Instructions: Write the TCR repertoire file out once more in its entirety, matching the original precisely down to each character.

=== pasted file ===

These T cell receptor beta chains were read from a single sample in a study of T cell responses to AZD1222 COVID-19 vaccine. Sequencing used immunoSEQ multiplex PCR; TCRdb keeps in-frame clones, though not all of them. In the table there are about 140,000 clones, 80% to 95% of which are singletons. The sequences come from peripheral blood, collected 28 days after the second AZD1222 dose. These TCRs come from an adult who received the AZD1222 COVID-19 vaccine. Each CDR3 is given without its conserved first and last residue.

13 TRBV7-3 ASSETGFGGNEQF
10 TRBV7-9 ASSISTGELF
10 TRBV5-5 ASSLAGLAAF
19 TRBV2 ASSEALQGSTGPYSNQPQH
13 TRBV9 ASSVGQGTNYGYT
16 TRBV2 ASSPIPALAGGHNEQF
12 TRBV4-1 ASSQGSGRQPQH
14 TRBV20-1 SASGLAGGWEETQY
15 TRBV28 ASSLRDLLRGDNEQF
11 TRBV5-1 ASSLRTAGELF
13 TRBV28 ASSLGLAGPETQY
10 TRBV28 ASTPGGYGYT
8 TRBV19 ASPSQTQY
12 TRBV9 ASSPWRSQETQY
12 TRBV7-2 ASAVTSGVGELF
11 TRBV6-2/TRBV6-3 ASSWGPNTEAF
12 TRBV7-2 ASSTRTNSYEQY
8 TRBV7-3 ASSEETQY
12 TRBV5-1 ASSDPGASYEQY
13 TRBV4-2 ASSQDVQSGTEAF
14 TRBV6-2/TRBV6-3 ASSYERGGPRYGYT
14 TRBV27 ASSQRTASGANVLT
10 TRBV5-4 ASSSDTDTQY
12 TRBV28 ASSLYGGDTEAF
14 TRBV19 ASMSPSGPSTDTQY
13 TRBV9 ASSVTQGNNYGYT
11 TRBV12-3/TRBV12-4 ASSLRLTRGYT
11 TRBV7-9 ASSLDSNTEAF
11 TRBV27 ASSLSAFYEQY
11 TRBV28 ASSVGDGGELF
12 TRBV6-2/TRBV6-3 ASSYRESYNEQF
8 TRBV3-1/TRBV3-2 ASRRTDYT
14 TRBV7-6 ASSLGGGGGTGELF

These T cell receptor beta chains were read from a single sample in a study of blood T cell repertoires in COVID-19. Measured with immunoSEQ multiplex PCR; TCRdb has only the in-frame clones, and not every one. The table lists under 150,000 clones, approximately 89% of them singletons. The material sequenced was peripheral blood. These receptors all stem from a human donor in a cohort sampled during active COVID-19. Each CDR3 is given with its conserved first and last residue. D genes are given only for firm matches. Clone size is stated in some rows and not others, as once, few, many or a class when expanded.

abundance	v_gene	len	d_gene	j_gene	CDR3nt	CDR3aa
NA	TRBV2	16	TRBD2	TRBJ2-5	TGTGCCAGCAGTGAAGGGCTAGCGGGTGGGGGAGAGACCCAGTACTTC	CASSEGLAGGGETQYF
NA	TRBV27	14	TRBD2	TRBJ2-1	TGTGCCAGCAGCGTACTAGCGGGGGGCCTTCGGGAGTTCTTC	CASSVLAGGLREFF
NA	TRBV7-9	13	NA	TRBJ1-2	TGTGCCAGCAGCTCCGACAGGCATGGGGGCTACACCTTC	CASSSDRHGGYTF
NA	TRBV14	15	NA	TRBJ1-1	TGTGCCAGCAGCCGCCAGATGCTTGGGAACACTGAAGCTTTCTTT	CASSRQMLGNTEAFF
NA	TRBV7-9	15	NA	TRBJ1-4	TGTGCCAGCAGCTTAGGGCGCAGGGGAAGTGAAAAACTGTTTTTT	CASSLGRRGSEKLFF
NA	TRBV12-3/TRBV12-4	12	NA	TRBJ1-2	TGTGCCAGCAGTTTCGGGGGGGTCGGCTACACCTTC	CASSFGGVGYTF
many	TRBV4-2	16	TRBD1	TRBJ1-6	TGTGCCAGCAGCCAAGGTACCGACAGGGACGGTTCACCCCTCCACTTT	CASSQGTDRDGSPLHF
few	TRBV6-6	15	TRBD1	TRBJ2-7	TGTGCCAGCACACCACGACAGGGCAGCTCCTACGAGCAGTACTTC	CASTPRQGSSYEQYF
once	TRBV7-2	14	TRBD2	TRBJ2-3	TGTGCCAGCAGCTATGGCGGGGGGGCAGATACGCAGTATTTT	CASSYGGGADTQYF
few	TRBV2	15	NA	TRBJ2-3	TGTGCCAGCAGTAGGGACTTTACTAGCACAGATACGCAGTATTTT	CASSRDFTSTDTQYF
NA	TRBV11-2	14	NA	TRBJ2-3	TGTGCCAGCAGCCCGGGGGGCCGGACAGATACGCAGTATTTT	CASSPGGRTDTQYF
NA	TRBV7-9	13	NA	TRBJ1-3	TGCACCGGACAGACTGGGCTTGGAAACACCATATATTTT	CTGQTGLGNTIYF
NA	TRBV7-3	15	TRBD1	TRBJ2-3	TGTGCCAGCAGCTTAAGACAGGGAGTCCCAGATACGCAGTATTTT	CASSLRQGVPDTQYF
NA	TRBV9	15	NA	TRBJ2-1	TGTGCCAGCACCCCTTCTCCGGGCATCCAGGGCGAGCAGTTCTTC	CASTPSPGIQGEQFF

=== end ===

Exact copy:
These T cell receptor beta chains were read from a single sample in a study of T cell responses to AZD1222 COVID-19 vaccine. Sequencing used immunoSEQ multiplex PCR; TCRdb keeps in-frame clones, though not all of them. In the table there are about 140,000 clones, 80% to 95% of which are singletons. The sequences come from peripheral blood, collected 28 days after the second AZD1222 dose. These TCRs come from an adult who received the AZD1222 COVID-19 vaccine. Each CDR3 is given without its conserved first and last residue.

13 TRBV7-3 ASSETGFGGNEQF
10 TRBV7-9 ASSISTGELF
10 TRBV5-5 ASSLAGLAAF
19 TRBV2 ASSEALQGSTGPYSNQPQH
13 TRBV9 ASSVGQGTNYGYT
16 TRBV2 ASSPIPALAGGHNEQF
12 TRBV4-1 ASSQGSGRQPQH
14 TRBV20-1 SASGLAGGWEETQY
15 TRBV28 ASSLRDLLRGDNEQF
11 TRBV5-1 ASSLRTAGELF
13 TRBV28 ASSLGLAGPETQY
10 TRBV28 ASTPGGYGYT
8 TRBV19 ASPSQTQY
12 TRBV9 ASSPWRSQETQY
12 TRBV7-2 ASAVTSGVGELF
11 TRBV6-2/TRBV6-3 ASSWGPNTEAF
12 TRBV7-2 ASSTRTNSYEQY
8 TRBV7-3 ASSEETQY
12 TRBV5-1 ASSDPGASYEQY
13 TRBV4-2 ASSQDVQSGTEAF
14 TRBV6-2/TRBV6-3 ASSYERGGPRYGYT
14 TRBV27 ASSQRTASGANVLT
10 TRBV5-4 ASSSDTDTQY
12 TRBV28 ASSLYGGDTEAF
14 TRBV19 ASMSPSGPSTDTQY
13 TRBV9 ASSVTQGNNYGYT
11 TRBV12-3/TRBV12-4 ASSLRLTRGYT
11 TRBV7-9 ASSLDSNTEAF
11 TRBV27 ASSLSAFYEQY
11 TRBV28 ASSVGDGGELF
12 TRBV6-2/TRBV6-3 ASSYRESYNEQF
8 TRBV3-1/TRBV3-2 ASRRTDYT
14 TRBV7-6 ASSLGGGGGTGELF

These T cell receptor beta chains were read from a single sample in a study of blood T cell repertoires in COVID-19. Measured with immunoSEQ multiplex PCR; TCRdb has only the in-frame clones, and not every one. The table lists under 150,000 clones, approximately 89% of them singletons. The material sequenced was peripheral blood. These receptors all stem from a human donor in a cohort sampled during active COVID-19. Each CDR3 is given with its conserved first and last residue. D genes are given only for firm matches. Clone size is stated in some rows and not others, as once, few, many or a class when expanded.

abundance	v_gene	len	d_gene	j_gene	CDR3nt	CDR3aa
NA	TRBV2	16	TRBD2	TRBJ2-5	TGTGCCAGCAGTGAAGGGCTAGCGGGTGGGGGAGAGACCCAGTACTTC	CASSEGLAGGGETQYF
NA	TRBV27	14	TRBD2	TRBJ2-1	TGTGCCAGCAGCGTACTAGCGGGGGGCCTTCGGGAGTTCTTC	CASSVLAGGLREFF
NA	TRBV7-9	13	NA	TRBJ1-2	TGTGCCAGCAGCTCCGACAGGCATGGGGGCTACACCTTC	CASSSDRHGGYTF
NA	TRBV14	15	NA	TRBJ1-1	TGTGCCAGCAGCCGCCAGATGCTTGGGAACACTGAAGCTTTCTTT	CASSRQMLGNTEAFF
NA	TRBV7-9	15	NA	TRBJ1-4	TGTGCCAGCAGCTTAGGGCGCAGGGGAAGTGAAAAACTGTTTTTT	CASSLGRRGSEKLFF
NA	TRBV12-3/TRBV12-4	12	NA	TRBJ1-2	TGTGCCAGCAGTTTCGGGGGGGTCGGCTACACCTTC	CASSFGGVGYTF
many	TRBV4-2	16	TRBD1	TRBJ1-6	TGTGCCAGCAGCCAAGGTACCGACAGGGACGGTTCACCCCTCCACTTT	CASSQGTDRDGSPLHF
few	TRBV6-6	15	TRBD1	TRBJ2-7	TGTGCCAGCACACCACGACAGGGCAGCTCCTACGAGCAGTACTTC	CASTPRQGSSYEQYF
once	TRBV7-2	14	TRBD2	TRBJ2-3	TGTGCCAGCAGCTATGGCGGGGGGGCAGATACGCAGTATTTT	CASSYGGGADTQYF
few	TRBV2	15	NA	TRBJ2-3	TGTGCCAGCAGTAGGGACTTTACTAGCACAGATACGCAGTATTTT	CASSRDFTSTDTQYF
NA	TRBV11-2	14	NA	TRBJ2-3	TGTGCCAGCAGCCCGGGGGGCCGGACAGATACGCAGTATTTT	CASSPGGRTDTQYF
NA	TRBV7-9	13	NA	TRBJ1-3	TGCACCGGACAGACTGGGCTTGGAAACACCATATATTTT	CTGQTGLGNTIYF
NA	TRBV7-3	15	TRBD1	TRBJ2-3	TGTGCCAGCAGCTTAAGACAGGGAGTCCCAGATACGCAGTATTTT	CASSLRQGVPDTQYF
NA	TRBV9	15	NA	TRBJ2-1	TGTGCCAGCACCCCTTCTCCGGGCATCCAGGGCGAGCAGTTCTTC	CASTPSPGIQGEQFF